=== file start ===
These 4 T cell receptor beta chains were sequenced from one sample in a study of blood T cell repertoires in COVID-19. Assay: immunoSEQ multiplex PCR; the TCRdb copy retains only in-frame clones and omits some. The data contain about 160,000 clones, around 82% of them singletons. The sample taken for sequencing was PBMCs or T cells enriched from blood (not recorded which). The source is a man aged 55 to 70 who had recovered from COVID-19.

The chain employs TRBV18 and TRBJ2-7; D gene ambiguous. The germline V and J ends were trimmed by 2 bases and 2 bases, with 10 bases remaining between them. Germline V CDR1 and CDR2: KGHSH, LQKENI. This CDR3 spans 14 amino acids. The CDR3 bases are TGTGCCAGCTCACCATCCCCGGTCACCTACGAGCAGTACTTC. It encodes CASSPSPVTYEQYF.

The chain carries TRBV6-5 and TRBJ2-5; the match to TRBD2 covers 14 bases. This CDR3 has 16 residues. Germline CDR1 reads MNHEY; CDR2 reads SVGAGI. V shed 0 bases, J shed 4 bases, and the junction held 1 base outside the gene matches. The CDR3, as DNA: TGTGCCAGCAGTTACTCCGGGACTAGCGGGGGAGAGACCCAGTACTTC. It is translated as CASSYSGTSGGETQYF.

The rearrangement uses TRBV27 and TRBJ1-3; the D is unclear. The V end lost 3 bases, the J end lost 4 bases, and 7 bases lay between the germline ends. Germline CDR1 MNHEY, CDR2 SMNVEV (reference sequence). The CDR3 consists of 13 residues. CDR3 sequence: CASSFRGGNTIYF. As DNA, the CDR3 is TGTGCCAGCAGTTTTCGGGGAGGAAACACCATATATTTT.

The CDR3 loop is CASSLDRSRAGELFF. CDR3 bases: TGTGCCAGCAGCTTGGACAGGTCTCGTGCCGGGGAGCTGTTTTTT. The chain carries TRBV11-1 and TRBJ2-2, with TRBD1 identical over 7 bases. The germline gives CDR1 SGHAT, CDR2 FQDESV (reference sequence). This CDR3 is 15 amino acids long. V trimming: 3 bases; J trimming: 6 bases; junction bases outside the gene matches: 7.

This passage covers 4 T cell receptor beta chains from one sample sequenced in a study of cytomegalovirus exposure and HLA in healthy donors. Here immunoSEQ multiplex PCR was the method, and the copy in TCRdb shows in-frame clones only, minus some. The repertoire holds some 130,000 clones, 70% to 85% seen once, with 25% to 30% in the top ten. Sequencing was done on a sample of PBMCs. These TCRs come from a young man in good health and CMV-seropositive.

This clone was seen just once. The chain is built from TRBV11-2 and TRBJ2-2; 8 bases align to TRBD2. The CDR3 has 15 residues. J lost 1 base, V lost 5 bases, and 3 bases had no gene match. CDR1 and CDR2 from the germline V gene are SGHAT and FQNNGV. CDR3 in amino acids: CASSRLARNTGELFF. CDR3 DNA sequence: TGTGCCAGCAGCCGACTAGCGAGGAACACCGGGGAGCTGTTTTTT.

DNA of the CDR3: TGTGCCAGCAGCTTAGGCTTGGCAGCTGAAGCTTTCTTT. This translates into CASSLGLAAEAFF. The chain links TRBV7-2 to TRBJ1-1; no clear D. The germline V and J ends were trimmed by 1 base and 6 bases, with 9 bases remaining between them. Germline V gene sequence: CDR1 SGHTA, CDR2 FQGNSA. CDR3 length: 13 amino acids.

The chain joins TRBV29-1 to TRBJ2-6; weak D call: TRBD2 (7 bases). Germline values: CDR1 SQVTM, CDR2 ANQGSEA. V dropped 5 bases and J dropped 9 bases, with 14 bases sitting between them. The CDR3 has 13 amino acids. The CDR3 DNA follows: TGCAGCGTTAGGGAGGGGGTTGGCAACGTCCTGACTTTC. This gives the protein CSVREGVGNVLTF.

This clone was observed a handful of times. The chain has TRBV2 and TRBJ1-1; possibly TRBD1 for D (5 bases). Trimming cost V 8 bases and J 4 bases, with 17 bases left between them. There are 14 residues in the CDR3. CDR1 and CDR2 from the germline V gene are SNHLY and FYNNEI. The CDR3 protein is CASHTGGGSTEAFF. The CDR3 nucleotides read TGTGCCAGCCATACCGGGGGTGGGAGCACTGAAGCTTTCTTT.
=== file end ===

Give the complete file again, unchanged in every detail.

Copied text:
These 4 T cell receptor beta chains were sequenced from one sample in a study of blood T cell repertoires in COVID-19. Assay: immunoSEQ multiplex PCR; the TCRdb copy retains only in-frame clones and omits some. The data contain about 160,000 clones, around 82% of them singletons. The sample taken for sequencing was PBMCs or T cells enriched from blood (not recorded which). The source is a man aged 55 to 70 who had recovered from COVID-19.

The chain employs TRBV18 and TRBJ2-7; D gene ambiguous. The germline V and J ends were trimmed by 2 bases and 2 bases, with 10 bases remaining between them. Germline V CDR1 and CDR2: KGHSH, LQKENI. This CDR3 spans 14 amino acids. The CDR3 bases are TGTGCCAGCTCACCATCCCCGGTCACCTACGAGCAGTACTTC. It encodes CASSPSPVTYEQYF.

The chain carries TRBV6-5 and TRBJ2-5; the match to TRBD2 covers 14 bases. This CDR3 has 16 residues. Germline CDR1 reads MNHEY; CDR2 reads SVGAGI. V shed 0 bases, J shed 4 bases, and the junction held 1 base outside the gene matches. The CDR3, as DNA: TGTGCCAGCAGTTACTCCGGGACTAGCGGGGGAGAGACCCAGTACTTC. It is translated as CASSYSGTSGGETQYF.

The rearrangement uses TRBV27 and TRBJ1-3; the D is unclear. The V end lost 3 bases, the J end lost 4 bases, and 7 bases lay between the germline ends. Germline CDR1 MNHEY, CDR2 SMNVEV (reference sequence). The CDR3 consists of 13 residues. CDR3 sequence: CASSFRGGNTIYF. As DNA, the CDR3 is TGTGCCAGCAGTTTTCGGGGAGGAAACACCATATATTTT.

The CDR3 loop is CASSLDRSRAGELFF. CDR3 bases: TGTGCCAGCAGCTTGGACAGGTCTCGTGCCGGGGAGCTGTTTTTT. The chain carries TRBV11-1 and TRBJ2-2, with TRBD1 identical over 7 bases. The germline gives CDR1 SGHAT, CDR2 FQDESV (reference sequence). This CDR3 is 15 amino acids long. V trimming: 3 bases; J trimming: 6 bases; junction bases outside the gene matches: 7.

This passage covers 4 T cell receptor beta chains from one sample sequenced in a study of cytomegalovirus exposure and HLA in healthy donors. Here immunoSEQ multiplex PCR was the method, and the copy in TCRdb shows in-frame clones only, minus some. The repertoire holds some 130,000 clones, 70% to 85% seen once, with 25% to 30% in the top ten. Sequencing was done on a sample of PBMCs. These TCRs come from a young man in good health and CMV-seropositive.

This clone was seen just once. The chain is built from TRBV11-2 and TRBJ2-2; 8 bases align to TRBD2. The CDR3 has 15 residues. J lost 1 base, V lost 5 bases, and 3 bases had no gene match. CDR1 and CDR2 from the germline V gene are SGHAT and FQNNGV. CDR3 in amino acids: CASSRLARNTGELFF. CDR3 DNA sequence: TGTGCCAGCAGCCGACTAGCGAGGAACACCGGGGAGCTGTTTTTT.

DNA of the CDR3: TGTGCCAGCAGCTTAGGCTTGGCAGCTGAAGCTTTCTTT. This translates into CASSLGLAAEAFF. The chain links TRBV7-2 to TRBJ1-1; no clear D. The germline V and J ends were trimmed by 1 base and 6 bases, with 9 bases remaining between them. Germline V gene sequence: CDR1 SGHTA, CDR2 FQGNSA. CDR3 length: 13 amino acids.

The chain joins TRBV29-1 to TRBJ2-6; weak D call: TRBD2 (7 bases). Germline values: CDR1 SQVTM, CDR2 ANQGSEA. V dropped 5 bases and J dropped 9 bases, with 14 bases sitting between them. The CDR3 has 13 amino acids. The CDR3 DNA follows: TGCAGCGTTAGGGAGGGGGTTGGCAACGTCCTGACTTTC. This gives the protein CSVREGVGNVLTF.

This clone was observed a handful of times. The chain has TRBV2 and TRBJ1-1; possibly TRBD1 for D (5 bases). Trimming cost V 8 bases and J 4 bases, with 17 bases left between them. There are 14 residues in the CDR3. CDR1 and CDR2 from the germline V gene are SNHLY and FYNNEI. The CDR3 protein is CASHTGGGSTEAFF. The CDR3 nucleotides read TGTGCCAGCCATACCGGGGGTGGGAGCACTGAAGCTTTCTTT.